I didn’t scream at Ethan that day. I gave him an extra piece of cake. I added more sugar in his milk. After homework, at bedtime, I read 6 story books. As a special treat we went through “Guess How Much I Love You”. We read till the end. In the last page somebody had scribbled the words – “to my very special baby. Your kicks make me very happy. No force will ever take you away from me. Come to me soon. Amma will always always always always always love you.” I felt a chill down the spine. I switched off the lamp, and played a lullaby, and walked out of the room. I started to weep uncontrollably. I went and turned on the blender. I grinded my teeth and kept cursing someone. When the bowl had gotten really hot, I turned off the blender. I took a deep breath and turned to see my husband standing at the door. “She is a really really rich girl. She has two nannies to take care of her. I know the father. A nice guy. He comes in our train. But … he prefers to stay away from the family. His. And … Gauri has her grandparents living with her”. I stared at him as if blaming him. “Oh-kay”, he smiled and walked to our room.
I calmed down. I took out the empty bowl from the blender and drank a glass of water. I heard the father and son discussing Gauri. She always got spanked at school. The teacher always told that it was her achamma’s orders to spank her. She shouldn’t turn out like her mother. Gauri’s shirts were always dirty. She ran around the whole classroom when the teacher tried to get hold of her. If she didn’t like the lunch, she threw it all out. Some times she forgot and received spanking. She sang a sweet lullaby. She asked to keep it a secret. Ethan giggled every time he mentioned something about Gauri.

Gauri had a special place in my heart. She was my Gauri. The girl who always ran to me and hugged me tight. The girl who gave me plenty of buttons that almost filled a bottle. The girl who would save the last piece of biscuit just for me. The girl who wrote the sweetest letters just for me. The girl who made me a better mother.


August 3, 2016


Shoulders to lean on.


Inspirational quotes and poems.

Songs I’ve been listening to the past 2 decades.

And recently, creating and colouring mandala.

After reading a lot about the effects of adult colouring books — well, I don’t have the habit of researching much if I love a thing at the first instance — I bought two copies of a mandala colouring book. “Refreshing Mandala Colouring Book for Adults-Part 1” for me and its part 2 for my son. He mimicks everything his mum does, so. I stared at the large book and the jute bag stuffed with my sketch pens for two days. And today, I plucked up the courage to start colouring. 

It was indeed complicate. Too many intricate designs. My short-lived attention span. Impatience. Dissatisfaction with any colour that I grab. I couldn’t help but be disappointed. I was getting angry. I had coloured only a quarter part of the page, and I was in tears. Disgusted and disappointed. I felt low and stupid. Here I was, putting all faith on yet another thing for my possible happiness, and I’m in pieces again. I allowed all the tears to trickle down my face and neck. After almost thirty minutes I calmed down. The tears had itself created prettier designs on the page. I put the colours back and grabbed some others. I heaved sighs and sighs of relief or disappointment and tried to colour more. Though I was starting to dislike my sketch pens, I did feel something good towards the book. I felt happy about having it. I turned the pages to find more and more mandalas waiting to be ruined by my colours and tears. May be I can even copy some onto walls. I felt much better later. The page was wet and incomplete.  And my mind was fresh and peaceful.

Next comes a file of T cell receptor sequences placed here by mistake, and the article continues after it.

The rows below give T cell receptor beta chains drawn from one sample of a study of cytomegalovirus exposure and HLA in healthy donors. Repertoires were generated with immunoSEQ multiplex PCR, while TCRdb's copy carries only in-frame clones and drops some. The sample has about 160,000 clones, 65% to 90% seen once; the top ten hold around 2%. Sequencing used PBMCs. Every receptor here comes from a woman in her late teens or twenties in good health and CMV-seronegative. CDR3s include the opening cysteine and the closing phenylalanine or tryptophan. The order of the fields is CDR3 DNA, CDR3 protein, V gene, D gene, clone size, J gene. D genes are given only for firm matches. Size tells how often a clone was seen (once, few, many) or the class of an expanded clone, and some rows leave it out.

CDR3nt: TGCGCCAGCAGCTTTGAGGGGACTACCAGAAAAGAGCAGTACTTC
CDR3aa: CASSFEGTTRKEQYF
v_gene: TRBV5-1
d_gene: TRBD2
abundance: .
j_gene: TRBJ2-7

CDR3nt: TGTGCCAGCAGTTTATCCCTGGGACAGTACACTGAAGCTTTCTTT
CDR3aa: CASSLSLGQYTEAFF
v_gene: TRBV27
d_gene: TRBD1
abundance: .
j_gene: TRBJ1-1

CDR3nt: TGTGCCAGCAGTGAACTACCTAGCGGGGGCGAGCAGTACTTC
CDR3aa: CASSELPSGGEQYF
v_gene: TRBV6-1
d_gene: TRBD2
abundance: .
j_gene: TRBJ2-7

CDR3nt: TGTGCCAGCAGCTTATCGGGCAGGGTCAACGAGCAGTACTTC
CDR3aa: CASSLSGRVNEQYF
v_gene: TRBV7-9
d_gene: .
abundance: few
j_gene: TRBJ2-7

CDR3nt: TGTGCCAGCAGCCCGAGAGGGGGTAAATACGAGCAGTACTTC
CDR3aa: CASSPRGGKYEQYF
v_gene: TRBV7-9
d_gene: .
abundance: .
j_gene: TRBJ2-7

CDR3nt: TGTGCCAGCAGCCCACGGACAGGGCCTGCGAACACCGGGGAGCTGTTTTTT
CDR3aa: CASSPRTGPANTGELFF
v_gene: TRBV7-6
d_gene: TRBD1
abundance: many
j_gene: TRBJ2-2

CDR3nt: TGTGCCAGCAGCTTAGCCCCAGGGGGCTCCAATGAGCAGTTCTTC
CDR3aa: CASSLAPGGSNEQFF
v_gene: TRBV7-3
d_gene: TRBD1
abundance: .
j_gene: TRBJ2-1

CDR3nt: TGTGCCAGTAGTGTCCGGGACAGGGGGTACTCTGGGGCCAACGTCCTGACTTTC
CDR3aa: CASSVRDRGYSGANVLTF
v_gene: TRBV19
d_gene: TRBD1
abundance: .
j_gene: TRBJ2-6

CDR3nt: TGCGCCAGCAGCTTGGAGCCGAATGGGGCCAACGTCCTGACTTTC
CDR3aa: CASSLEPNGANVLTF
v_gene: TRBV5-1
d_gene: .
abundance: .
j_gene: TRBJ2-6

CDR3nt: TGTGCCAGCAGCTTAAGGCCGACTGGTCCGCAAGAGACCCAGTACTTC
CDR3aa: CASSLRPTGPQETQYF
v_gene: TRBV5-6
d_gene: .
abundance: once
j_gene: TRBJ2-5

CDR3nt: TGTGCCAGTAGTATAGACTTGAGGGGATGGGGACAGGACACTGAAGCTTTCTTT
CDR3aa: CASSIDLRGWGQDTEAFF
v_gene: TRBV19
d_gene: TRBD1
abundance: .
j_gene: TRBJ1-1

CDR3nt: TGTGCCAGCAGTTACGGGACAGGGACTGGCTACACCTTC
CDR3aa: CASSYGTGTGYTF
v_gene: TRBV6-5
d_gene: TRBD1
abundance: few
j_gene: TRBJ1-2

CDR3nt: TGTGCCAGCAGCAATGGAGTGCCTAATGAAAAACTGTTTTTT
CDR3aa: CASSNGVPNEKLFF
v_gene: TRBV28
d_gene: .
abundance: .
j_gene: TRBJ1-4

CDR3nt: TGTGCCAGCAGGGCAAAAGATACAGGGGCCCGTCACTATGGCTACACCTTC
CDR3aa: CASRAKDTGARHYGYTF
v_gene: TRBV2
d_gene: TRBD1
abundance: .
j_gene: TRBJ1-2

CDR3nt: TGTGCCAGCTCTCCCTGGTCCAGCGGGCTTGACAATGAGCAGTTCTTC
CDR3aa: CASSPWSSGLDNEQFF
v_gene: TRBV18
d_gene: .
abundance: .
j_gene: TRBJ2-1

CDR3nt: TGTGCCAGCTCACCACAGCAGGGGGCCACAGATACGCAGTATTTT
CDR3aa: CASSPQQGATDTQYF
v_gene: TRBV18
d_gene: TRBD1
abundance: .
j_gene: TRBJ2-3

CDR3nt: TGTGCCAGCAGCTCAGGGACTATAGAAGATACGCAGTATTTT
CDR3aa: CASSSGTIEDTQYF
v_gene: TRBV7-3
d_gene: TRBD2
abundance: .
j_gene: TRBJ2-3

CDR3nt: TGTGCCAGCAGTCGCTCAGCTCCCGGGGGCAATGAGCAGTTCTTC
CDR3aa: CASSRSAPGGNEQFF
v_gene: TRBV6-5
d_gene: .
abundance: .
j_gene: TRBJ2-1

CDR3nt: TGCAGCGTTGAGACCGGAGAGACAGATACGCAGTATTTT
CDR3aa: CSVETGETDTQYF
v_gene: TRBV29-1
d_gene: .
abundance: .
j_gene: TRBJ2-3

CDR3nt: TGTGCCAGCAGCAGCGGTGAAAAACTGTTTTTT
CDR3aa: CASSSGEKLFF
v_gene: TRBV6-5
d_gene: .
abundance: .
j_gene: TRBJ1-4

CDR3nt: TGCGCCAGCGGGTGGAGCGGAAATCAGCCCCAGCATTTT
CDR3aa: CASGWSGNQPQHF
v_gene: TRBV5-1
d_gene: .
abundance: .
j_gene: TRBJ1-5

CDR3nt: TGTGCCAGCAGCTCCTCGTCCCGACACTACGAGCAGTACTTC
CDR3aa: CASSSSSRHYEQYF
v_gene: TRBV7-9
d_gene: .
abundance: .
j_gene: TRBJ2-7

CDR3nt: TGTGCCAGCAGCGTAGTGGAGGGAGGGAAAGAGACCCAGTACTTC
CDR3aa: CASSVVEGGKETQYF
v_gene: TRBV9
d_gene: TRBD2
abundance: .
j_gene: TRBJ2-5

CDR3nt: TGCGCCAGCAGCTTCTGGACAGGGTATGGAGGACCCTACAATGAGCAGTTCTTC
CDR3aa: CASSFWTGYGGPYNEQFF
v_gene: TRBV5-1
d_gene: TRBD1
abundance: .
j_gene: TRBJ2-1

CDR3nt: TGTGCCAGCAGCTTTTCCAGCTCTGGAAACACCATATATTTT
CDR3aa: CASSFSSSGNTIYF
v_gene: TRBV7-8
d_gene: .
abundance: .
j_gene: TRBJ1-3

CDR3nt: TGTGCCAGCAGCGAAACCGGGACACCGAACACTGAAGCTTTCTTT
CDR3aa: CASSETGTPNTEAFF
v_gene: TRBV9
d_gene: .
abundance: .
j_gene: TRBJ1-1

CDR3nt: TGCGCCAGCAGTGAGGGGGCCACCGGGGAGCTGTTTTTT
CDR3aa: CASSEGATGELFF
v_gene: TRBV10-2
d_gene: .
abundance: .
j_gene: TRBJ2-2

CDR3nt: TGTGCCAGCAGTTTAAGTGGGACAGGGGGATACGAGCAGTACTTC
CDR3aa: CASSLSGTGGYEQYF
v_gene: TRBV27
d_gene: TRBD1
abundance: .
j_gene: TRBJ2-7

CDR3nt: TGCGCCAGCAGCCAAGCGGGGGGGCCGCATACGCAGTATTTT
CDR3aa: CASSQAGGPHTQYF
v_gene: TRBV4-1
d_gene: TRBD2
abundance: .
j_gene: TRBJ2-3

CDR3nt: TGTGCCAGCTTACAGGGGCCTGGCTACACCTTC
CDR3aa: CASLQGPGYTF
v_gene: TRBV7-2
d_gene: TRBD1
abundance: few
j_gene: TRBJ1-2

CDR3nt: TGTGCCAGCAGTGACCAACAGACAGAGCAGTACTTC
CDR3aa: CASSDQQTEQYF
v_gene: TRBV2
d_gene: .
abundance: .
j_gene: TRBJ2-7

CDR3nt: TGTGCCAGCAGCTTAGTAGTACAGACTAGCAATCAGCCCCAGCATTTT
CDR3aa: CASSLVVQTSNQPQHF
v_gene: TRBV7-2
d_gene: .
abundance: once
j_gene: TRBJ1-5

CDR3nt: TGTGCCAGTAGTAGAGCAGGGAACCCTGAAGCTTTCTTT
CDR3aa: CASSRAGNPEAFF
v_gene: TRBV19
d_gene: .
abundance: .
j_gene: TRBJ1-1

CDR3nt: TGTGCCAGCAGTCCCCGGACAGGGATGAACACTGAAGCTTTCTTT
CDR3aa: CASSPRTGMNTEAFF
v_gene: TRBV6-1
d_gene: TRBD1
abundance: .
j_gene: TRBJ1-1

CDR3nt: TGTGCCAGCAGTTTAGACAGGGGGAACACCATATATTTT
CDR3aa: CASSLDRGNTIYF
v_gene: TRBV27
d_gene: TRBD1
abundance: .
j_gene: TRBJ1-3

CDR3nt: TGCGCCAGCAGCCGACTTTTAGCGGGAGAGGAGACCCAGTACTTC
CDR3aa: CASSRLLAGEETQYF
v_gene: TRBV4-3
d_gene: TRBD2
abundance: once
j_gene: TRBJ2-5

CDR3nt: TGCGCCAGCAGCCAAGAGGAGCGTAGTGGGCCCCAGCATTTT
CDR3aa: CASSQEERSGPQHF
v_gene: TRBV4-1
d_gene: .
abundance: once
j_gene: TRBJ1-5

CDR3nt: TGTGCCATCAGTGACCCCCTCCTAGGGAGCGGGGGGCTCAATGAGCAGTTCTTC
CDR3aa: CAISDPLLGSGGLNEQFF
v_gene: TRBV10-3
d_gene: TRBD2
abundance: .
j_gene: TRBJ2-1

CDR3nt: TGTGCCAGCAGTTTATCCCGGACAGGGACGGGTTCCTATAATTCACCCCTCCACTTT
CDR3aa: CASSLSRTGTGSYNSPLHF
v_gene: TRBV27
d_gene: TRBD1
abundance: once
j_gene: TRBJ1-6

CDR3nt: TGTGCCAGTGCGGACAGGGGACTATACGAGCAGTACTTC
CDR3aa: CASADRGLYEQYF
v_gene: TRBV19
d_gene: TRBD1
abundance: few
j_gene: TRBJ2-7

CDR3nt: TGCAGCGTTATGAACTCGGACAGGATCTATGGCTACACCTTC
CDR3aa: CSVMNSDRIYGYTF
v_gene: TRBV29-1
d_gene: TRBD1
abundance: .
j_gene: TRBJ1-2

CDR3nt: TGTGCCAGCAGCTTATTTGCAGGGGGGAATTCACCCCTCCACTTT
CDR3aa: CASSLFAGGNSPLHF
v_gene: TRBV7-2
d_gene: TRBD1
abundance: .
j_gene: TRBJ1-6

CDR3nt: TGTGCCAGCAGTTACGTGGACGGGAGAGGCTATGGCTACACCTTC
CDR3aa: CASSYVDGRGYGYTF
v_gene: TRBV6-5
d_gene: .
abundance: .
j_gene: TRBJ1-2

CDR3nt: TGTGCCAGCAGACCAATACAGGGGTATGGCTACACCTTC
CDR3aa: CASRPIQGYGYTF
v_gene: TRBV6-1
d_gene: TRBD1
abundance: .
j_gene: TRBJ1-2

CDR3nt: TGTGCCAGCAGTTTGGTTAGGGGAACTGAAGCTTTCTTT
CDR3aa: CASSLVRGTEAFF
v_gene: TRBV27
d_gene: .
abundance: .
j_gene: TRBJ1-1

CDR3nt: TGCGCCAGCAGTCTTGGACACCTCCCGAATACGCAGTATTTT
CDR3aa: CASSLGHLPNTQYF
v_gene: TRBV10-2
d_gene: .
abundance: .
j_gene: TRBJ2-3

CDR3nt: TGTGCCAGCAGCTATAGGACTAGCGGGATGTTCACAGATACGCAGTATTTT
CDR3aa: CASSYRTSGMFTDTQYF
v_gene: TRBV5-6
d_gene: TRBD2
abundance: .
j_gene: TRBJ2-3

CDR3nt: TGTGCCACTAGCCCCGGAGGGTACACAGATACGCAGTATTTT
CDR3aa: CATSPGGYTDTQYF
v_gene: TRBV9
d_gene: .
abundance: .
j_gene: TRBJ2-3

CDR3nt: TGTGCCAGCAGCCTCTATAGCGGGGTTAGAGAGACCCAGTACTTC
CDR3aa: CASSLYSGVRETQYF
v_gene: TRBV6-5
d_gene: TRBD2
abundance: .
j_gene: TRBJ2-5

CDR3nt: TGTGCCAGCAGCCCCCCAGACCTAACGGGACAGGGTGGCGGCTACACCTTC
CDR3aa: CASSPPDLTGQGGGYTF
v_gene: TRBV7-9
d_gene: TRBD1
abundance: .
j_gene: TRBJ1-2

If it weren’t mandala, it would be a song playing for the 27th time. Or a late night friend saying I love you for the hundredth time. Or a steaming cup of tea awakening every nerveends. Or an incomprehensible foreign movie whose characters tell you everything about life in languages your heart understands.

Things get complicated when you outsource happiness. Well, whatever works! May be I’m an infant. A few more steps and I’ll toddle and stumble upon more and more, until I discover my own unique sources of happiness within me. Until then, I need to survive.

July 2, 2016

My head explodes as I wait. One word. One gesture. That is all I need to be happy.One word is all I need to cheer myself up. One word is all I need to be lively again. I promised myself I won’t cry. Yet, I’m weeping inside. How long can I withhold? I’m only human. Words come at the price of heartbreaks. It is only a mirage. It is merely a momentary happiness. Still, I long for it. I wish to get out of this misery. It aches everywhere. I fail. 

August 2, 2016

The land of Kamasutra. People still smirk and snarl at the very mention of the word sex, or even, kiss. Let’s bring up kids blindly, create generations and generations of stupid dim dull brains so that the Gods and Goddesses hiding behind bells and altars will never go jobless. The PhDs and the PDFs will choose to toil in the kitchen and continue to be raped by husbands and brothers. Oh don’t utter a word you silly woman. You’re to be seen, stalked, touched, groped, eaten, enjoyed, and not and never “heard”.